Grouting Kitchen Backsplash Tiles
As we continue to document the Kitchen Backsplash project that we’re doing this month we wanted to spend this article showing you how to grout the joints between the tiles on a backsplash. If you’re just finding this article now you can read our previous articles on how to tile a kitchen backsplash at the following links:
- Choosing Kitchen Backsplash Materials
- Designing A Kitchen Backsplash
- Thinset vs Mastic for Kitchen Backsplash
- How To Install Kitchen Backsplash Tiles
Once you’ve installed all the tiles (How To Install Backsplash Tile) and let the thinset or mastic cure you’ll need to fill all the joints with grout. As you can see in the adjacent photo we installed our tiles with 1/8 inch spacers. The spacers create the grout joint which now needs to be filled with an appropriate grout.
Before getting into the details of how we grouted the tile joints I wanted to point out a couple of features with our decorative accent tiles. We chose a decorative tile that runs around the entire kitchen in the third row of tiles. The tile actually looks like a metal tile with a repeating pattern of vines or flowers. The pattern is such that we decided to use zero space between them and no grout in the vertical joint between decorative tiles. The tiles are colored around the edges so that you can install them in this fashion without grout.
In order to keep grout out of those joints we taped off all the decorative tiles with painters tape. The painters tape is easy to install and ensures that none of the grout works its way into the joints.
Selecting Backsplash Grout
Before grouting your new backsplash you’ll need to select a grout. There are several things to consider when selecting grout including:
- Color – Most designs try to pair a complimentary color that takes a back seat to the tile. In other words choose a color that will blend in and not draw attention. For the project we selected a color called “camel” which blends nicely with the tan color of the marble tiles.
- Sanded vs Unsanded Grout – There are two basic types of grout to choose from depending on the width of your grout joints. If your grout joints are 1/16 inch then unsanded grout is best. For joints larger than 1/16 inch a sanded grout is best as it’s less likely to crack. For this project we’re using a sanded grout.
- Premixed vs Dry Grout – In the past I’ve always used dry grout and mixed it myself. However, this time I decided to purchase a premixed grout from TEC. We purchased the premixed TEC Invision ready to use grout in Camel color. If you’re a newbie to tiling this is a great option as it eliminates a step and takes some of the unknowns out. This particular grout is stain, mold and mildew resistant and it does not require sealing like most dry unmixed grouts.
How To Grout Tile Joints
Traditionally tile grout is installed using a rubber trowel to press the grout into the joints. This method works very well on floors, large walls and smooth glass or subways tiles on backsplashes. However, for our project we are faced a couple of issues that make the traditional method hard to do.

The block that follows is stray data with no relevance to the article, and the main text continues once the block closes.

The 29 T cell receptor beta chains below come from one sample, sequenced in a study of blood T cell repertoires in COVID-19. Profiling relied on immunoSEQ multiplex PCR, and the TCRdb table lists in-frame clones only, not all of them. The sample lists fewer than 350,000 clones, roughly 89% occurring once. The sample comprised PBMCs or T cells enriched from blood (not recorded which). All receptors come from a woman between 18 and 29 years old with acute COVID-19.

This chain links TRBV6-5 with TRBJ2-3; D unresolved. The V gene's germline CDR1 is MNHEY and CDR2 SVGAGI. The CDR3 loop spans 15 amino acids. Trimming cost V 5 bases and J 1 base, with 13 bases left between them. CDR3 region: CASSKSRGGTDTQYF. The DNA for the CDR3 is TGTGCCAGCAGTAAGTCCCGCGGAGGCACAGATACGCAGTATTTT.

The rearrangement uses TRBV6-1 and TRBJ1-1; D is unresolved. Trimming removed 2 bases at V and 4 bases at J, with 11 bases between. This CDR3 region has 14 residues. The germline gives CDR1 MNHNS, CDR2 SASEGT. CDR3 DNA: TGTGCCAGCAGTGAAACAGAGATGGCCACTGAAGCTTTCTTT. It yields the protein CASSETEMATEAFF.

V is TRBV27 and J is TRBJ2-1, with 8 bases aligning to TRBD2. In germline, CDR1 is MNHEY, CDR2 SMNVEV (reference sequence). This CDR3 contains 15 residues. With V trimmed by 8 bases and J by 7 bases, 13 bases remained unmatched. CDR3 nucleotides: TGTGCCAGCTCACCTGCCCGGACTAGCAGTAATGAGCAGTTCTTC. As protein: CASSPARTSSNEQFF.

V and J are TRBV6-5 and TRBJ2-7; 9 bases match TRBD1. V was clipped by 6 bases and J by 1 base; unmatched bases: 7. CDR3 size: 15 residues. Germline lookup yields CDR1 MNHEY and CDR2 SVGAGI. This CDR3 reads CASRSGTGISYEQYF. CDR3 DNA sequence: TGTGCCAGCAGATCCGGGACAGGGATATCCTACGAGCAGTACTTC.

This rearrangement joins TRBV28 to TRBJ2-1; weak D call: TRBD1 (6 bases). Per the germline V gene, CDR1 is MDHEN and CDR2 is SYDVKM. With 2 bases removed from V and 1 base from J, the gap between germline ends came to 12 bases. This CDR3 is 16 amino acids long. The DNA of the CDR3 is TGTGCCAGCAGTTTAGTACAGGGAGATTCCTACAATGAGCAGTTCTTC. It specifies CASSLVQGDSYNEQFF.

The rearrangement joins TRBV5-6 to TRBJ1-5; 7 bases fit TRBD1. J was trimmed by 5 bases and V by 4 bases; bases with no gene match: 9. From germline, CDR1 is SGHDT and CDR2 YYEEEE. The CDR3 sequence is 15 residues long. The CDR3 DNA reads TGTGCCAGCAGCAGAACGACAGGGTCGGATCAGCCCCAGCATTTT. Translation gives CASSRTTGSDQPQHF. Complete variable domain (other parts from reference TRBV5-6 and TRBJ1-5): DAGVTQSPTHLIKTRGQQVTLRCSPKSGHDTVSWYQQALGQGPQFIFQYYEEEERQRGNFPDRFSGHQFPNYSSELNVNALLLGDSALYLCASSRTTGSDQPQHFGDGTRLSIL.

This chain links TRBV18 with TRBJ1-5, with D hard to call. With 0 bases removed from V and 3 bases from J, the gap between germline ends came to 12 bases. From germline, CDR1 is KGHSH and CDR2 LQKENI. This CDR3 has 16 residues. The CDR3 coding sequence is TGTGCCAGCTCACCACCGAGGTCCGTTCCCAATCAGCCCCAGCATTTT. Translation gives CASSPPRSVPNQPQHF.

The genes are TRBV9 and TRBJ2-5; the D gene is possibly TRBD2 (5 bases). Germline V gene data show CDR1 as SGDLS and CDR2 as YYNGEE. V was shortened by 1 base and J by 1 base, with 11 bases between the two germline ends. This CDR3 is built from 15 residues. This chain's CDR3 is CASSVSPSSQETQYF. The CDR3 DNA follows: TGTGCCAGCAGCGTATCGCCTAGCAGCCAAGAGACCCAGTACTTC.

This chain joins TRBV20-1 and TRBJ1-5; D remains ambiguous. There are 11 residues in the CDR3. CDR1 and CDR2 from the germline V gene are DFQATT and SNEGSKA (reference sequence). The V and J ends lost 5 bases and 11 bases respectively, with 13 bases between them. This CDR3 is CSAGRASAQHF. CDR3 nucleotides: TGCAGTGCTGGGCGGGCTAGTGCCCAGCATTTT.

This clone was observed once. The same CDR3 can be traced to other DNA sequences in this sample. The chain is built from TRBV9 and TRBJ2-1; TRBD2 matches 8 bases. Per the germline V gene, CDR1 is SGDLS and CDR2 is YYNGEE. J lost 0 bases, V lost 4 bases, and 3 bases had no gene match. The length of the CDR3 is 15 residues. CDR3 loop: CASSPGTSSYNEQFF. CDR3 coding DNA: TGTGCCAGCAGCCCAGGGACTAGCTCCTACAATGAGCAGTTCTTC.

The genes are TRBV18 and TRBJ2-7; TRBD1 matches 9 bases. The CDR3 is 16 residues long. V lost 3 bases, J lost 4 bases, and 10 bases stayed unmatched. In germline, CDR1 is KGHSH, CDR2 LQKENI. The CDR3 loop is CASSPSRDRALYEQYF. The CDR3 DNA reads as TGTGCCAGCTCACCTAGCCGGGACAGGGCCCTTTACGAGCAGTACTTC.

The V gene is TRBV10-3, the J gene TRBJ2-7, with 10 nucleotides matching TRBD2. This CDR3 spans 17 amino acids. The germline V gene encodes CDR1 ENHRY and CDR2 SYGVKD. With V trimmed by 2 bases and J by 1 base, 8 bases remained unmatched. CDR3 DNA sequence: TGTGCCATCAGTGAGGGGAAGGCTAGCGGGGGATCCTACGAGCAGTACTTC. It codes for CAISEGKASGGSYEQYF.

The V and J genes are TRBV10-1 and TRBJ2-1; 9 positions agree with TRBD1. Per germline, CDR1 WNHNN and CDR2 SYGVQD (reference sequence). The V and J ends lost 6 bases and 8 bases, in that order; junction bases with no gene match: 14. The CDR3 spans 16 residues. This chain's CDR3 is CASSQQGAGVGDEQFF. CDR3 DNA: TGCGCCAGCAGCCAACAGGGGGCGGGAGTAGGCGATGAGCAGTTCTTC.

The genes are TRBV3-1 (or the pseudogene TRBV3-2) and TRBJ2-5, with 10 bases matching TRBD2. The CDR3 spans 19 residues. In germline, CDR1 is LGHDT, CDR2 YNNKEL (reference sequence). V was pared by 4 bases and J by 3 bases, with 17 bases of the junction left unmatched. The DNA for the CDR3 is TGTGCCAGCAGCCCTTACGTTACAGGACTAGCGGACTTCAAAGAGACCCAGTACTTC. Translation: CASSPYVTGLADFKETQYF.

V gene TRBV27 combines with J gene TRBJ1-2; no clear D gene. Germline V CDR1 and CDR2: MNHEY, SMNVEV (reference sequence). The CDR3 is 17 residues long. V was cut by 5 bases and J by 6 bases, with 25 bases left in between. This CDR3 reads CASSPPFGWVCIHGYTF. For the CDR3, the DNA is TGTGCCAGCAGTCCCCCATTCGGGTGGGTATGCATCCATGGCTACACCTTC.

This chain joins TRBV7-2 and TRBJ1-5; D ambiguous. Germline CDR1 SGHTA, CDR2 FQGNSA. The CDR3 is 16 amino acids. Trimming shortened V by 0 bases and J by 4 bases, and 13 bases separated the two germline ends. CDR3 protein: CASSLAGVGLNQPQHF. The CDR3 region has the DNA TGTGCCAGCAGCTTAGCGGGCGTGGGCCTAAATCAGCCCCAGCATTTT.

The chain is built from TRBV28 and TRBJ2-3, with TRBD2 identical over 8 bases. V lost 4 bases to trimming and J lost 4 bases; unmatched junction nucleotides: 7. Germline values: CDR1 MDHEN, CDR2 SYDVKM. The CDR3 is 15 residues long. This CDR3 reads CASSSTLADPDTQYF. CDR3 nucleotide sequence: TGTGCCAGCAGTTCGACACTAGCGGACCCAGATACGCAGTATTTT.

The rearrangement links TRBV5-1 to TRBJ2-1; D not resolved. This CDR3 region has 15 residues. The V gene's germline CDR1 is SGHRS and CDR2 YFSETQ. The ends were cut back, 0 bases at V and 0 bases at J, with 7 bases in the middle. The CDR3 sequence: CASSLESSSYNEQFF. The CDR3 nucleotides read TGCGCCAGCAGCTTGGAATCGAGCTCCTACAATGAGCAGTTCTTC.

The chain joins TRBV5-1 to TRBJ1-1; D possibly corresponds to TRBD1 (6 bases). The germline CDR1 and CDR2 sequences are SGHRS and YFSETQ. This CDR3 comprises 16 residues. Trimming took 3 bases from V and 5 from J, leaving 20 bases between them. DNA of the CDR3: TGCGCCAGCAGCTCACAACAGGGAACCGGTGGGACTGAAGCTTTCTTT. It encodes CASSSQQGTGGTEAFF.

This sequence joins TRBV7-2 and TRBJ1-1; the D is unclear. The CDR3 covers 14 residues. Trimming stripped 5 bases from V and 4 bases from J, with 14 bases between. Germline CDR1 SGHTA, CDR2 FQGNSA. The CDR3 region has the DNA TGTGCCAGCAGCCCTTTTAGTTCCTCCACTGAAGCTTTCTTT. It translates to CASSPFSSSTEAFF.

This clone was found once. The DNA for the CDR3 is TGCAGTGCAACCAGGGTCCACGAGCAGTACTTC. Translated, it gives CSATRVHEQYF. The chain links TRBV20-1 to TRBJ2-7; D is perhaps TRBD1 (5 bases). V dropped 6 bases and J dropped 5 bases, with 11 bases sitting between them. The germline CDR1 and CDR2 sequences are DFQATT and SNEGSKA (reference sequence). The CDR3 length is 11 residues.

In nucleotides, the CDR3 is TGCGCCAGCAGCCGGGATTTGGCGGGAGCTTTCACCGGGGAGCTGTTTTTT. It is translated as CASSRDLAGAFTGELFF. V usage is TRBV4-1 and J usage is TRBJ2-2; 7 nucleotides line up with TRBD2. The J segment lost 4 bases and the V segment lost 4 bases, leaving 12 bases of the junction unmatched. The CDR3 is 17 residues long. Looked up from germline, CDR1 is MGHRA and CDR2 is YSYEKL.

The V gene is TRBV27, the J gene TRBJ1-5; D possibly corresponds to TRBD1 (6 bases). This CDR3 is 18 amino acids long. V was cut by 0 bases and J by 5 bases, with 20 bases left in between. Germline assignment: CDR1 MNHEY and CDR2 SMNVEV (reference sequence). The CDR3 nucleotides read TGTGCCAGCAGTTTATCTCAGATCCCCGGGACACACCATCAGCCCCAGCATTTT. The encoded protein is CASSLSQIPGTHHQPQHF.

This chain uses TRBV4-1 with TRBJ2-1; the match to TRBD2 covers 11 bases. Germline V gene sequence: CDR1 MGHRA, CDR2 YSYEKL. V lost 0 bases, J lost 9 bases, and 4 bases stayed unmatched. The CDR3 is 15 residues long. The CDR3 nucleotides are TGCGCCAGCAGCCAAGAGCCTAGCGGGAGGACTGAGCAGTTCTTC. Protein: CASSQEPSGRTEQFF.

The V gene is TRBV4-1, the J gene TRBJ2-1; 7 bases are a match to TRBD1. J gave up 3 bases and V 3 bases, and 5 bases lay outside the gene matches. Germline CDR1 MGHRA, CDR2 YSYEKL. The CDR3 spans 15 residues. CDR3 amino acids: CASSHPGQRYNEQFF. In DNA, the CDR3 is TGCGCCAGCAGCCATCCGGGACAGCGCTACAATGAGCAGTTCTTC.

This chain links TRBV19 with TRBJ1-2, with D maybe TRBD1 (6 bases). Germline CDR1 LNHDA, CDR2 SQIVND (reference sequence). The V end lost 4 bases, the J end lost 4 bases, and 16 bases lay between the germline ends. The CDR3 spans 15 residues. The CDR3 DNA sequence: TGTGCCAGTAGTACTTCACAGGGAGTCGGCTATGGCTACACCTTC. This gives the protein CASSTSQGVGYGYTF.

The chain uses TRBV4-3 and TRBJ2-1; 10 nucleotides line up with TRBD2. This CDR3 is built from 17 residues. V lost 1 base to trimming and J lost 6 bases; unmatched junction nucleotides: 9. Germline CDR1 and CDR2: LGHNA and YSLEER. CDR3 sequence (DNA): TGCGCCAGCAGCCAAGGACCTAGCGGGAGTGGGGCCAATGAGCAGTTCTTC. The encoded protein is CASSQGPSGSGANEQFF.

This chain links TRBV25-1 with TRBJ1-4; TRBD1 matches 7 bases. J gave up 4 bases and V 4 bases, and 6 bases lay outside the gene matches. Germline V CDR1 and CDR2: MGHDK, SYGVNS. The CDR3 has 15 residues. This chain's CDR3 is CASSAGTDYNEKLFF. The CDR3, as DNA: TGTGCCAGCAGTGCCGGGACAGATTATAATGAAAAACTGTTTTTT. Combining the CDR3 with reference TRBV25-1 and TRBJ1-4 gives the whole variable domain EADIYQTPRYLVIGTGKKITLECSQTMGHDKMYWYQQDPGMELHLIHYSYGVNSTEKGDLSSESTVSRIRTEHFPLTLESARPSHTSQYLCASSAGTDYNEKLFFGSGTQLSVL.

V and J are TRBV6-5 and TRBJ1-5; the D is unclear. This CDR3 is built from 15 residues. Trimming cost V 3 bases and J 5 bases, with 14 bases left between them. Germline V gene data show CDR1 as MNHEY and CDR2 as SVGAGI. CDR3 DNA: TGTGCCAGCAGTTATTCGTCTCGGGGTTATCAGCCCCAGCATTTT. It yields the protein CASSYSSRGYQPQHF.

- We used a tumbled marble tile, 4 inches by 6 inches, with lots of holes, voids and rough surfaces. We didn’t want those voids to be filled with grout but rather to maintain the voids for character.
- We already had a six inch tall granite backsplash in place which reduced the total height of tile to 14 inches. Having only 14 inches of space made using a large sponge and rubber trowel (pictured above) very difficult.
Because of these two issues I decided to use a method that I’ve only read about and that’s to use a pastry bag to “squirt” the grout into the joints. By using the pastry bag I was able to keep the grout focused to just the width of the joint and minimize how much grout was applied to the surface of the tiles.
The following is a short video showing how quickly I was able to grout the tile joints using a pastry bag. I used a standard pastry bag with a round #10 tip. The premixed grout is almost the same consistency as frosting so it worked beautifully.
After successfully grouting the joints I needed to trowel or “work” the joints. This accomplishes two things, first of all it allowed me to remove any excess grout and secondly it also ensures that the joints are full and there are no voids. I used a small putty knife to work each of the grout joints. It’s important to only work with a small area at once. You’ll want to grout the joint, work the joint and then clean the tiles before moving on. The following short video shows you how I troweled the joints.
It’s also really important that you not work the grout joints to vigorously as you’ll pull out all the grout and also weaken the final grout lines. Again one of the keys to this is only tackling and area that’s large enough that you can successfully grout, trowel and clean off before the grout cures and hardens to the surface of the tiles.
Final Thoughts On Grouting Backsplash Tiles
Grouting tiles isn’t that difficult if you’re prepared and take your time. The key to a successful job is doing small areas so you have plenty of time and don’t get ahead of yourself. Also, smooth tiles with small joints are the easiest to grout while porous tiles with large joints are more work. Using a premixed grout with sealers already in it will save you time and aggravation. If you don’t use a premixed grout be sure to seal your grout after it’s cured with an approved grout sealer to protect against staining and mold.
If you’d like to see the final pictures of our new backsplash along with a summary of all the backsplash articles then visit our complete guide on how to install a kitchen backsplash.